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asking for Moksham

From: Mohan Sagar (
Date: Fri Mar 14 1997 - 19:46:43 PST

Mr. Dileepan writes:

>Those who 
>think it is beneath them to ask anything but mOksham from 
>the Lord may indeed face the danger of deluding themselves 
>that it is their intelligence and effort that have put them 
>in whatever agreeable situations they find themselves in.
>Finally, wanting good things in life and then insisting 
>that I will not ask for anything but mOksham seems a little 
>cocky and arrogant to me.  Who among us is free of wanting 
>good things in life?

I am struggling with question regarding this, which extends to the issue of
worship for the purpose of propitiation. If it is so that a prapanna should
ask nothing from the Lord, then should this not include mOksham, as well? To

My personal interpretation of prapatti and the life of the prapanna leans
towards what Mr. Sudarshan suggested in his very interesting postings on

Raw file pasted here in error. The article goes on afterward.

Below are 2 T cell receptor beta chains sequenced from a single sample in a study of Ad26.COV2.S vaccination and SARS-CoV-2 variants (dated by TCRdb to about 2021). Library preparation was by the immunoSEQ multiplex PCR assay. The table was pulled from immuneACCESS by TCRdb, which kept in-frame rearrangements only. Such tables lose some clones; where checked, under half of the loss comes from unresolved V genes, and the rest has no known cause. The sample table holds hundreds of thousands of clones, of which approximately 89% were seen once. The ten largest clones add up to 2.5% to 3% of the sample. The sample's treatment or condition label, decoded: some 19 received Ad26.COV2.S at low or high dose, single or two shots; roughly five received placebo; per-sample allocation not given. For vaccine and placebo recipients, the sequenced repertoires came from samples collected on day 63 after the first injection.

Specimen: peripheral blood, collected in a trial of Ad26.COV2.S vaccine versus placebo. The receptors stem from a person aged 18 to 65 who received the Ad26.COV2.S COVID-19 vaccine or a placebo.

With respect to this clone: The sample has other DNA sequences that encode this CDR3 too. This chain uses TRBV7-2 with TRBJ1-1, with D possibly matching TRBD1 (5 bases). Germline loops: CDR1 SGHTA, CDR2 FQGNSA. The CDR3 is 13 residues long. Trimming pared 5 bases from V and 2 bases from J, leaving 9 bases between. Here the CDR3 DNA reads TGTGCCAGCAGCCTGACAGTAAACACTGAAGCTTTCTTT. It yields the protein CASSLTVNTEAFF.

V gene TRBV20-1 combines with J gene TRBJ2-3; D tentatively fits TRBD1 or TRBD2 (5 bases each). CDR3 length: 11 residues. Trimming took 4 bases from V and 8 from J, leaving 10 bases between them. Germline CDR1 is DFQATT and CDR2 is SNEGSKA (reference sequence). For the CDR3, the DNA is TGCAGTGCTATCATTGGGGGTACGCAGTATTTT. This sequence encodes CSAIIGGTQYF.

"prapadye," that prapatti is not some lofty ideal, but a very practical
application for every SriVaishnava.  We all agree that prapatti involves the
recognition of the Lord as not only the ultimate Goal, but the Way to that
Goal as well.  Would it not follow, then, that since the Lord is the Way, He
would carry the prapanna to that ultimate end in a manner that is in the
best interest of him/her?  If so, then there should be no need for asking or
propitiating material or spiritual benefits, or even mOksham, since the Lord
will provide everything for a prappana's welfare up to and including Himself.

Vibheeshana Saranaagathi is a good example of this.  When Vibheeshana
approached the Lord, it seems that he had no other motivation or recourse
other than seeking refuge in the Lord.  This obvious act of prapatti did not
provide Vibheeshana with "instant" mOksham (although, the Lord provided this
to him eventually), but it provided him with gifts that he probably did not
even think to ask for, the Lord's unswerving protection and the kingdom of

Daasanu Daasan,